An average Flemish tomato grower with cogeneration for his greenhouse achieves more than one third of his turnover not from the sale of tomatoes, but from cogeneration. Starting point of the cogeneration is that the installation supplies energy to the grower and to help grow profitably.
And that is going well, according to a report of the Flemish government about the tomato cultivation in Flanders. Over the period 2014 – 2018, strong company results were achieved, of which 38% was generated by cogeneration.
Yield from cogeneration
Cogeneration generates energy (heat, electricity, and, not included in the report, CO2) efficiently which is also cheaper that the net. This reduces the grower’s variable costs, while cogeneration is also a source of income. At the one hand, growers sell the electricity produced to the electricity net (21% yield) but also trade in the heat obtained – power certificates (17% yield).
These cogeneration certificates are a form of support for the primary energy savings of cogeneration installations compared to separate energy generation, which plays a role in the Flemish energy and climate policy. The investment and maintenance costs of the installation do require significant capital, but the calculation still looks good for growers in Flanders.
This is a fact growers in the Netherlands are well aware off, and to which they sometimes look at a bit jealously, although the so-called ‘market position’ is not bad for cogeneration in the Netherlands. The calculations, examples and explanation about how cogeneration is flourishing in Flanders invite a comparison of the costs and yields with those of the southern neighbors.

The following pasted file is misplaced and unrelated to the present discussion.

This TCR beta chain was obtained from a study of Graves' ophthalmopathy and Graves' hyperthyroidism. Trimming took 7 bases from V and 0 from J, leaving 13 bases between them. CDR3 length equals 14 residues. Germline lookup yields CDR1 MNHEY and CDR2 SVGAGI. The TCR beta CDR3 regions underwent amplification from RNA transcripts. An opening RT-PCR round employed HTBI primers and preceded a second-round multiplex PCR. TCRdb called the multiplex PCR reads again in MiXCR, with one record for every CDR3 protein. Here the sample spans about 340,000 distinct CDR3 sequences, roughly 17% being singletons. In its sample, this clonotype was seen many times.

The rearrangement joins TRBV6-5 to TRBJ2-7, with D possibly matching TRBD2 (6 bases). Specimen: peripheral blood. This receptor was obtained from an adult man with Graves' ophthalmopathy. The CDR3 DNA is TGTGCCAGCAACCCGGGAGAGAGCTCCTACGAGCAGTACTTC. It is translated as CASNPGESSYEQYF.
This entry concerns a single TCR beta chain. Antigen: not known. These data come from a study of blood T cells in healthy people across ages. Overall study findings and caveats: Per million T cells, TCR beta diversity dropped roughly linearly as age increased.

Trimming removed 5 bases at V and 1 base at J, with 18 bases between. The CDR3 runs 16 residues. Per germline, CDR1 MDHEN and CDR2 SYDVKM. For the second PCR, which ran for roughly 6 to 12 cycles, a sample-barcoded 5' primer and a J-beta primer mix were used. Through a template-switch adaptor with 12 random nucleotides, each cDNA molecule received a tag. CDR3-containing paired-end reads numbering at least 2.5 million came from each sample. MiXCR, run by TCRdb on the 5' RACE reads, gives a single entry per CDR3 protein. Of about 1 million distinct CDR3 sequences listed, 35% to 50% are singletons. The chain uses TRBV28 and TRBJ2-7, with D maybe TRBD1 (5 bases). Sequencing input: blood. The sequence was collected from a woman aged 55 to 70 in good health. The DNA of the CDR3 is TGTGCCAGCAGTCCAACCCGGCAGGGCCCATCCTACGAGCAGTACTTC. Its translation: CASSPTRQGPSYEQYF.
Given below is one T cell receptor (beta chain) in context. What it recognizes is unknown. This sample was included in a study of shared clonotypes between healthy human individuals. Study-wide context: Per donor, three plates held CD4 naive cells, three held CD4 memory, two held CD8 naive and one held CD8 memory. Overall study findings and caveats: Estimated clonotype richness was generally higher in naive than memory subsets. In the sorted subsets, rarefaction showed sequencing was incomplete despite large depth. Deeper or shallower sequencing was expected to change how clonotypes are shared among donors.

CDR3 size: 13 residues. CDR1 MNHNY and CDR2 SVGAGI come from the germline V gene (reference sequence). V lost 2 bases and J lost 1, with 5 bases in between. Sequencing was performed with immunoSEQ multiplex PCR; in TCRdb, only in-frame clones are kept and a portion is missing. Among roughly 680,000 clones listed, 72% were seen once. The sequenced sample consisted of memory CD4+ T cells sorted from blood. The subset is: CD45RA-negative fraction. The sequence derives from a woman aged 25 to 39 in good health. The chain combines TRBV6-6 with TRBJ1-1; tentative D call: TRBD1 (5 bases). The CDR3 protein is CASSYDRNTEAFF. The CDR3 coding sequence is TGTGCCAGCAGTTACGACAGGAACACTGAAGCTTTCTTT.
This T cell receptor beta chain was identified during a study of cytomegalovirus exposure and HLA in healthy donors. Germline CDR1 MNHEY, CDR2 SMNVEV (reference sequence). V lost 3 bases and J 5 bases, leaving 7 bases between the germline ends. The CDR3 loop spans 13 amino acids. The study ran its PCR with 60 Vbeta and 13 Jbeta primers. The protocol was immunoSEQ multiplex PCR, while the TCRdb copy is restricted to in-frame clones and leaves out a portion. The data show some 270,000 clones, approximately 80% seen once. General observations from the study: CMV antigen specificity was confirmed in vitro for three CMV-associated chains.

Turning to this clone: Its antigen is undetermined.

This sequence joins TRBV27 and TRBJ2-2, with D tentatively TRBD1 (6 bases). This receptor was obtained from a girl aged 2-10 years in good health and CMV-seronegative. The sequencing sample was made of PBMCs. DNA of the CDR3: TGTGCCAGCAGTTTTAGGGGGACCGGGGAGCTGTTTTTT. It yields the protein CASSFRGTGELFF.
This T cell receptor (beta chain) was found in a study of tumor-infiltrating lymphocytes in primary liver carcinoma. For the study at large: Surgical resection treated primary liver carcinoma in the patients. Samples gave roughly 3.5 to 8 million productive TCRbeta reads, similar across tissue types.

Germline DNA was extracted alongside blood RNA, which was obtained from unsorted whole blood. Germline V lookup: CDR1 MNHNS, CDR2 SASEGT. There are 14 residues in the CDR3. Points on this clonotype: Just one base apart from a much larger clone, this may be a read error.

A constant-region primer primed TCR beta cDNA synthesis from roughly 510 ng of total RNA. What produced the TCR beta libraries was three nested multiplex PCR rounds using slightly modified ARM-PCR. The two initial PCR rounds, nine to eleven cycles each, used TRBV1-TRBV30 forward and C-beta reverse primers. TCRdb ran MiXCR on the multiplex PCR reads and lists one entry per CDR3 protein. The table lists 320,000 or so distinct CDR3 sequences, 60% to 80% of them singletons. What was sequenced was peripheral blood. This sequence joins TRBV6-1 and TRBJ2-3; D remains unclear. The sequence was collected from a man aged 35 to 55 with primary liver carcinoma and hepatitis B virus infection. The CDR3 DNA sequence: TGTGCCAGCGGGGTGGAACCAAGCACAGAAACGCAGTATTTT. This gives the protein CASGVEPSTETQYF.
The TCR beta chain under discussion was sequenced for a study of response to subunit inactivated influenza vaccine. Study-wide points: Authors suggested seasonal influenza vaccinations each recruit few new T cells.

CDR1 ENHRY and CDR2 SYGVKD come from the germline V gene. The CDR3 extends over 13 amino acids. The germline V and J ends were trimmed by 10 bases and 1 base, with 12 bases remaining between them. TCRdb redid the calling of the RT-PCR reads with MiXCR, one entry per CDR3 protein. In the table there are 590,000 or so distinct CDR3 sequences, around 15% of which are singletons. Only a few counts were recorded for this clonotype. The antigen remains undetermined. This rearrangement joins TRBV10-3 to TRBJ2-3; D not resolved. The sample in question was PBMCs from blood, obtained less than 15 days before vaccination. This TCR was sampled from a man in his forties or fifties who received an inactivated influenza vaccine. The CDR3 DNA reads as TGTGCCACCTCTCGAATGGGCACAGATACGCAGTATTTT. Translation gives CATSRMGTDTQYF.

The Flemish report helps with this and gives a bit of insight into the finances of Flemish tomato growers with cogeneration. On average, those growers make up for 3.3 hectare (2.7 hectare in the sample*) over the period 2014-2018, with an average yield of around 2.3 million euro, against around 1.0 million fixed costs and 0.8 million euro variable costs.
It makes cultivation ‘very capital intensive’, but together with other developments, such as product diversification, the rise of assimilation lighting and year round growing, it is a cultivation which can lead to a ‘very good result’. It has to be remarked that there are significant differences per company and per year, inherent to the agricultural and horticultural sector.
View the entire report here. There is also attention for costs from labor and such, which are also worth comparing.
“The report is based on data about tomato companies with a cogeneration installation from the Landbouwmonitoringsnetwerk (LMN) for the period 2014 – 2018. In total, there have been done 77 observations in the period 2014 – 2018, in which company in each year counts as an observation. Companies can be listed multiple years. In the period viewed, 21 unique companies have been filtered out. 16 of them had cogeneration. The sample includes 15.4 companies per year on average. The average area per company is 270 are (1 are is 100 m2). The most of that area has a cogeneration installation: on average 94.3 percent.